Ultimately, the aim is to provide a holistic assessment of any form of moisture within traditional buildings and the possible consequences of that moisture. It seeks to unify best practice within the entire profession and to ultimately stop mistakes being made, misdiagnosis, buildings unnecessarily damaged and providing consumer confidence in the reports that are provided.
Over the next few years we will see an increase in awareness, professional training and changes made to reporting of moisture issues. We expect to see the Agreed Methodology formally adopted and instilled into Regulations of the professional bodies so that surveyors and contractors will be held accountable for their advice and actions.
RICS has also recently released the new RICS Home Survey Standard. This will further reinforce the raising of professional standards of building survey report.
Stephen Boniface is pleased to have been involved in the drafting of this document with others on the RICS team being: Craig Ross (for RICS), Duncan Philips, Mike Parrett, John Edwards, David Watt and Peter Ward.
In this post, Chartered Surveyor Stephen Boniface gives his advice on rising damp and how it is often misdiagnosed.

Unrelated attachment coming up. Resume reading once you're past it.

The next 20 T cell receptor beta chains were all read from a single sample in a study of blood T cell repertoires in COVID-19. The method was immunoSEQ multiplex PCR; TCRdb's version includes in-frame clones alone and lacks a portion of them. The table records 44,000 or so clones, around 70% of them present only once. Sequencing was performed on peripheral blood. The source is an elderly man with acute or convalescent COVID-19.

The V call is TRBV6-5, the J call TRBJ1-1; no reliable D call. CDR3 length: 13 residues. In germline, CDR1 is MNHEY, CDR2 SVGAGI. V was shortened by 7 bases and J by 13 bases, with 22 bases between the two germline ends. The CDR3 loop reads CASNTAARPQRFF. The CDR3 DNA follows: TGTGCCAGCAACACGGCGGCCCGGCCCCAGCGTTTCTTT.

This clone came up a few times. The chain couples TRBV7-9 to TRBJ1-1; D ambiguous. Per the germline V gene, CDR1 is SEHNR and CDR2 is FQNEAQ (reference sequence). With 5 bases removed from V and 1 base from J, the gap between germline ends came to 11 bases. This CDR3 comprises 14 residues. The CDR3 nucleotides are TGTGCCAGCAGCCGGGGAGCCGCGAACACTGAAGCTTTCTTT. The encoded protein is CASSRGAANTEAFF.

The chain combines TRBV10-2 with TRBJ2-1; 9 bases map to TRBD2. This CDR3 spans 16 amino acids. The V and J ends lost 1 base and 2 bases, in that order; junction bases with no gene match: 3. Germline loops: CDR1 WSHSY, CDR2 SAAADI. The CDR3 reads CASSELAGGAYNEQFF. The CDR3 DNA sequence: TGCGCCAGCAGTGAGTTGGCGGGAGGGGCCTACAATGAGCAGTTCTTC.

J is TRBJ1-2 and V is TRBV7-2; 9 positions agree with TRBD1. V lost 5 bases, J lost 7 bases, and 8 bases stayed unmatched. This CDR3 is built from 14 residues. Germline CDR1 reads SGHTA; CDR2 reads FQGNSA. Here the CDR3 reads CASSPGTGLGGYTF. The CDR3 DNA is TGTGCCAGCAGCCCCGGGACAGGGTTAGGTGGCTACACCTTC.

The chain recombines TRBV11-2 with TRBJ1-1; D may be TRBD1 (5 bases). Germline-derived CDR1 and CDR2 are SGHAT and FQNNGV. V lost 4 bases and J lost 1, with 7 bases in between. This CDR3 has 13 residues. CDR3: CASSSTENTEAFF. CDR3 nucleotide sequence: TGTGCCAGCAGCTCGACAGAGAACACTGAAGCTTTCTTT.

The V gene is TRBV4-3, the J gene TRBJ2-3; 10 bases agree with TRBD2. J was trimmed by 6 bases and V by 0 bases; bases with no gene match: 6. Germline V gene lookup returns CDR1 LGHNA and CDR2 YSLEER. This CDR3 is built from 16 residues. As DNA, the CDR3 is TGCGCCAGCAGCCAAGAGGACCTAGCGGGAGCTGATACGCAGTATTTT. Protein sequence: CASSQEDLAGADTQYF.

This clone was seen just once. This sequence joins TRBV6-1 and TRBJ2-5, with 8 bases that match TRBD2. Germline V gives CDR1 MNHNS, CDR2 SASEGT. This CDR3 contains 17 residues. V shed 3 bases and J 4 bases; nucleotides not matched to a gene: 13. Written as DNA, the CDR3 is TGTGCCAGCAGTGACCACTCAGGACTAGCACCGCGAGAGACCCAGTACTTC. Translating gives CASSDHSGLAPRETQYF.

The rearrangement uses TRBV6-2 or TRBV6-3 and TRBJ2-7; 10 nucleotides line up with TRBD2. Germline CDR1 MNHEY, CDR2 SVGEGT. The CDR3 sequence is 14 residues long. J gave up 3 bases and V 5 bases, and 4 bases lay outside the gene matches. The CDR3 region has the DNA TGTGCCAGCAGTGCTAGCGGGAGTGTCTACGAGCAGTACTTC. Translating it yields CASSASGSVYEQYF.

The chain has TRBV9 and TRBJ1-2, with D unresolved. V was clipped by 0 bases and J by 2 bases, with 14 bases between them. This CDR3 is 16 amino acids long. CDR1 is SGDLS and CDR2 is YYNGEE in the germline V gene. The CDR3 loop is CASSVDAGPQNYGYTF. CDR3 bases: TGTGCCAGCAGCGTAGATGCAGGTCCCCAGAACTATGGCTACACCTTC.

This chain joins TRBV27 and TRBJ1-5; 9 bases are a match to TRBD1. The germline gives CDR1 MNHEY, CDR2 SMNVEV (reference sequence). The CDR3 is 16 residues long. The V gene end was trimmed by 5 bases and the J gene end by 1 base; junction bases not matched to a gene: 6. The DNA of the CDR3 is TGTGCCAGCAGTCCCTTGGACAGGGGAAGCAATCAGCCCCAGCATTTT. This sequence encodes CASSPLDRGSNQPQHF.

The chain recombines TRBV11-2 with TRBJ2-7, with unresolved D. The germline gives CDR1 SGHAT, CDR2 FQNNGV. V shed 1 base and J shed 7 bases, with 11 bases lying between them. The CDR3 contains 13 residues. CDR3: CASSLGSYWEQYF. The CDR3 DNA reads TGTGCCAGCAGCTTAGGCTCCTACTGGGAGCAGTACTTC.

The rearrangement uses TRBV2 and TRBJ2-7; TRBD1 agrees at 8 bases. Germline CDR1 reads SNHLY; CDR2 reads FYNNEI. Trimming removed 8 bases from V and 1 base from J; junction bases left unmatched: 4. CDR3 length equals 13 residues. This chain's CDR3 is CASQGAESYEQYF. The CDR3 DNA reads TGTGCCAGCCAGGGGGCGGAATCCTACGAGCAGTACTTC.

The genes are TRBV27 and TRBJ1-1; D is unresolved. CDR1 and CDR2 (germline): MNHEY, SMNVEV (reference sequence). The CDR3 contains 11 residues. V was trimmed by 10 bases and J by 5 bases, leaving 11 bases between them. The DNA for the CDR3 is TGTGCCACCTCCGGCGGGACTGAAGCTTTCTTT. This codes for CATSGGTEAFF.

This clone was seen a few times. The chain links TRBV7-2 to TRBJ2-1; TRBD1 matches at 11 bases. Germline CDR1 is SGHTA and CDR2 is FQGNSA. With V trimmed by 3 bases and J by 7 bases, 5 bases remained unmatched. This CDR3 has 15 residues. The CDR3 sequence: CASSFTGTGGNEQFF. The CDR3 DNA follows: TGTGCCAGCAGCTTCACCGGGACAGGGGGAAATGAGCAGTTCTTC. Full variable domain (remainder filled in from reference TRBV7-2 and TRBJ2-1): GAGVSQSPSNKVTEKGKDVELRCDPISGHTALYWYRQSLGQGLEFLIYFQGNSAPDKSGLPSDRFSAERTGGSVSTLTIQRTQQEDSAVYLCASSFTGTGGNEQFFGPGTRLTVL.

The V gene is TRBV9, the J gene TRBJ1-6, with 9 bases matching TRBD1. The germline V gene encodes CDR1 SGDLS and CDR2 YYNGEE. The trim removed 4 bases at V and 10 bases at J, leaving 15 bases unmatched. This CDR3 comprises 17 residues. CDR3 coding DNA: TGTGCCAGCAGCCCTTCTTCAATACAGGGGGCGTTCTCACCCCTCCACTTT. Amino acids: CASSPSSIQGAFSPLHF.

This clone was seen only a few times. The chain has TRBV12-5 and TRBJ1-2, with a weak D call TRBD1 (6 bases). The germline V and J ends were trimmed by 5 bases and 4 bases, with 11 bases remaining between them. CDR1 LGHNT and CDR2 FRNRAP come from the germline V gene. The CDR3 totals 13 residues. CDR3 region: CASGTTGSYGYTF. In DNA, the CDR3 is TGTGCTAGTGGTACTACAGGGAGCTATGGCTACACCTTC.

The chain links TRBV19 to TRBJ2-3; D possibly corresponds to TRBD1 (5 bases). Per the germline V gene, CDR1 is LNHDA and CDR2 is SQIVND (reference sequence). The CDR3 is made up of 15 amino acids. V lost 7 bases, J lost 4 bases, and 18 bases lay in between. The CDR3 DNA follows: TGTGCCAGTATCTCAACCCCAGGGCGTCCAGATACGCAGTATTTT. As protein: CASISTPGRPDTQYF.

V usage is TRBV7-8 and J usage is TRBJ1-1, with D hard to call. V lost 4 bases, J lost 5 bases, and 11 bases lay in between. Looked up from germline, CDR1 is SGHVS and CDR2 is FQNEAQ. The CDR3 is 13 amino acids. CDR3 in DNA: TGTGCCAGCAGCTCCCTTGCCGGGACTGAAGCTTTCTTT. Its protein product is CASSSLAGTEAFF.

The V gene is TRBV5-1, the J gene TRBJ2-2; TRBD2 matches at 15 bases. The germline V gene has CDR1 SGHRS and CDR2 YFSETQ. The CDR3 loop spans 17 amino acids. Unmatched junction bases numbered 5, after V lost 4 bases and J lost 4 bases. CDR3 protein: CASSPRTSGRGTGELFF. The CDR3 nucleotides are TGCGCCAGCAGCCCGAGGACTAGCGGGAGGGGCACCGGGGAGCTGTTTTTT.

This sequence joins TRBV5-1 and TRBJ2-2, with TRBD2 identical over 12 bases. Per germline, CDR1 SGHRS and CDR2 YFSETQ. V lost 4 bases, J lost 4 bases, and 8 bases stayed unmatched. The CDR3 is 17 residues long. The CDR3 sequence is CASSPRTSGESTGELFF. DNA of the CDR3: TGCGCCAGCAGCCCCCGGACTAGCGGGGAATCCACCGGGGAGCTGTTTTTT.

Many years ago I was asked to present a talk on dampness and I discovered that my talk was to be the first one after lunch. This is often known as ‘the graveyard slot’ because after lunch one feels rather tired and it is not unknown for delegates to drop off during the talk. I thought that it might be useful to wake them up with a controversial opening statement. I therefore declared “there is no such thing as rising damp”. I then went on to explain my views and in fact said much of what is to follow in this article. Nonetheless, I became known quite quickly as the building surveyor who does not believe in rising damp. To add to this a friend of mine in the professional world is Jeff Howell who once wrote a book called ‘The Rising Damp Myth’. Jeff and I once produced a training video discussing the issue. Apart from setting the record straight for my part in this article it is important that the issue of rising damp is understood. Bear in mind that most buildings I deal with are historic and, as discussed later, they are technically different to most modern buildings.